This blog post in late 2021 looks ok in the cold light of hindsight in 2022, but the important part of that www.fundamentalis.com blog post was the above table, for which a minute was taken this weekend to update the numbers. This blog post from late January, ’22 was pretty good too.
To quickly explain the math, the far left column is the starting data for the “annualized” or “annual” or “average, annual” return calculation, and I’ve seen the number referred to by all three monikers, but going forward, the “annual” return will be used to describe the above math.
1.) The table (or dataset) above “Ycharts performance software” shows the annual return for the SP 500 over multiple timeframes, starting with the year 2000, and ending with the time period starting 1/1/2020, through 9/30/22;
2.) The SP 500 Return and the numbers below are the calendar-year returns for 2019, 2020, 2021, which then shows the 26% “annual” 3-year return, and then the 9-month YTD return for the SP 500;
3.) The last line starting “5/1/13” readers might find interesting: after the SP 500 peaked in March, 2000, at 1,550, there wasn’t a new all-time-high made consistently until early May, 2013. By consistently is meant the SP 500 didn’t drop back below 1,550 after the breakout in May, 2013;
What’s the point of all this ?
If readers look at the last column on the table, under 9/30/22, shows that except for the year 2000 and the 5-year return starting 1/1/2018, all longer-term returns still look elevated or “above-average” but as readers can see from the table, the returns are dropping sharply thanks to this years equity market.
While clients are nervous, and getting antsy, the fact is a good October ’22 flush for the SP 500 might go a long way to bringing these longer-term returns back into a “normal” range. Looking back to 1970, the arithmetic average return for the SP 500 through 2021 is 12.5% annually, and the average SP 500 EPS growth rate since the mid-1980’s is 8% per year.
Since I talk to clients about the post-2009 market returns, from 1/1/2010 to 9/30/2022, the “annual” return for the SP 500 is 11.78%, just below the longer-term average since 1970 of 12.5%.
Another look at annual returns:
This table adds a number of other indices besides the SP 500 and then also looks at international index returns including emerging market ETF’s (EEM, VWO) and the Oakmark International Fund. (All return data courtesy of Morningstar.)
Here’s what jumps out after looking at the data:
- 15-year returns for the EEM and VWO and the Oakmark International Fund are barely positive, well behind the US equity market annual 15-year return and even well behind Gold (GLD);
- The Barclay’s Aggregate now has negative returns through 5-years. 10 and 15-year annual returns are also barely positive,part of that being a function of the very low interest rates the last 14 years;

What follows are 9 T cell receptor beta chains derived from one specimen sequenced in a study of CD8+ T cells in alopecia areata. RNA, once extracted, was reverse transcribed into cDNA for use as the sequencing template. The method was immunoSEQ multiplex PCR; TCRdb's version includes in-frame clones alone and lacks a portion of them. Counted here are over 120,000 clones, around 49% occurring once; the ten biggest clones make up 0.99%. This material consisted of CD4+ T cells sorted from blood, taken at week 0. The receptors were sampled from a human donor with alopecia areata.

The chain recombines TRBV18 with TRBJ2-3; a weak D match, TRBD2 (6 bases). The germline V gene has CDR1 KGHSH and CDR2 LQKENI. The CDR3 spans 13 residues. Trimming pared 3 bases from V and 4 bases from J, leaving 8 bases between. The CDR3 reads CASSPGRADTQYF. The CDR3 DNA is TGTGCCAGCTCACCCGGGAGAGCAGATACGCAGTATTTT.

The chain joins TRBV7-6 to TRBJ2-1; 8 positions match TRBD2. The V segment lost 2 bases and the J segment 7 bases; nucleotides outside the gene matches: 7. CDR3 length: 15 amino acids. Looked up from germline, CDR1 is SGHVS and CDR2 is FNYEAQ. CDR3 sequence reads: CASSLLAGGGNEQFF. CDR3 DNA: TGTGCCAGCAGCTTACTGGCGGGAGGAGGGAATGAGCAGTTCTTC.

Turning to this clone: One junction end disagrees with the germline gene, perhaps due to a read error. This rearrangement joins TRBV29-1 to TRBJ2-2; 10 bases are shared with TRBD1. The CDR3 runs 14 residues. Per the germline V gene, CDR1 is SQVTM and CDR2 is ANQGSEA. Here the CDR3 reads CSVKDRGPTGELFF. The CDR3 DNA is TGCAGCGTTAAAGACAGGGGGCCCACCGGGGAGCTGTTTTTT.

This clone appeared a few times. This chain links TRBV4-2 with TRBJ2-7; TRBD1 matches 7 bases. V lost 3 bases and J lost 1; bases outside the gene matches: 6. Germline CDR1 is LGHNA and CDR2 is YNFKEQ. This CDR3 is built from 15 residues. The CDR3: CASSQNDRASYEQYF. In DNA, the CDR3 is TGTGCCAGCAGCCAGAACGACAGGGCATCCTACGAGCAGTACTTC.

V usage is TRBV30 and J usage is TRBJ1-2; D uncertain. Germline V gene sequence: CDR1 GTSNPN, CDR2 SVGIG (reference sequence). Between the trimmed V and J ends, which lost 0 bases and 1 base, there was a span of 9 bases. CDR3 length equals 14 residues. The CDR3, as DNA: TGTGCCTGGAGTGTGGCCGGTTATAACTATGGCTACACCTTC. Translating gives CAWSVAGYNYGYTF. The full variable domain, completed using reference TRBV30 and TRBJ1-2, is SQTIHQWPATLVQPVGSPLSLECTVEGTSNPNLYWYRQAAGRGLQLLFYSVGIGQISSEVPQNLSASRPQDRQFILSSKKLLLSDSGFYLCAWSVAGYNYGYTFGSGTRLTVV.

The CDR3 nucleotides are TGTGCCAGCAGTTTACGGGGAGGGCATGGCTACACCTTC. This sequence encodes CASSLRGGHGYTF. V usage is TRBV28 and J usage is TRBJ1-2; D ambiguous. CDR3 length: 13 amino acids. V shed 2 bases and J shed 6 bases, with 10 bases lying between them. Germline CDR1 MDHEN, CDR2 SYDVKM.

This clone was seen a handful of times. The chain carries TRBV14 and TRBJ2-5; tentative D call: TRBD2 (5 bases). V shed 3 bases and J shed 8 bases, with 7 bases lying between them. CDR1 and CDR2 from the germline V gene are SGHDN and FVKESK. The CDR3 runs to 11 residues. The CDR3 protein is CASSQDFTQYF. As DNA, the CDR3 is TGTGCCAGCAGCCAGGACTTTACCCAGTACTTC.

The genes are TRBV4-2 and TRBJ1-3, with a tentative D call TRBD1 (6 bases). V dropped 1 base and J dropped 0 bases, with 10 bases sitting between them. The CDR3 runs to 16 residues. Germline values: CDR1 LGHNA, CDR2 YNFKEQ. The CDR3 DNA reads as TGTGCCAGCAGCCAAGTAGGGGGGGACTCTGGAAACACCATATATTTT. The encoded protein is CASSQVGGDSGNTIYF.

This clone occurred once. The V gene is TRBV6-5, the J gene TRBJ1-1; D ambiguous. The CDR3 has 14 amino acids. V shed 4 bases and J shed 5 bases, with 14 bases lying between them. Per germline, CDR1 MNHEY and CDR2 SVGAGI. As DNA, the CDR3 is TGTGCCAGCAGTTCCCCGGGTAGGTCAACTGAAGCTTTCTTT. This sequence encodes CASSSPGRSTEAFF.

- The Nasdaq 100 (QQQ’s) 10 and 15-year returns still stick out like a sore thumb.
It’s always hard to make a case for “non-US” but if there ever was a case, now is the time given the horrid returns and what is the complete lack of interest in the asset class, thanks to Ukraine and China.
Summary / conclusion: It’s getting interesting in the the US equity market with the worst year on record for the 60% / 40% balanced portfolio, the worst year ever for US bond market returns, and a pretty ugly year for the SP 500.
What worries me is not that the Fed is still raising with the fed funds at 3.125%, it’s that 3% becomes the “new normal”. Back in the early 1990’s during the RTC Crisis and the commercia real estate choking of the banking system, Greenspan cut rates all the way to 3%, by late 1993 and everyone thought that was a very low fed funds rate – too low. Today, after 14 years of zero interest rates, 3% now feels like 1980 and fed funds at 20%.
Technically the SP 500’s close of 3,585.62 was below the June ’22 lows of 3,636 and not a positive from a technical analysis perspective. However this monthly chart above of the SP 500 shows the 3,500 level being roughly the point of the SP 500’s “50-month” moving average on the chart. (To be precise, 3,522 is the exact 50-month moving average.)
The jobs report next Friday is looking for 238k jobs created per Briefing.com, with the consensus projection of 250k. The average hourly earnings are expected at +0.3% and the unemployment rate is expected at 3.8%.
JOLTS, the ADP report and the weekly jobless claims all precede Friday’s morning’s nonfarm payroll report so if you aren’t confused by Thursday, Friday will only complicate it.
None of this is a recommendation to buy, sell or hold and past performance is no guarantee of future results. Take this all with substantial skepticism, since it is simply one person’s opinion.
Thanks for reading.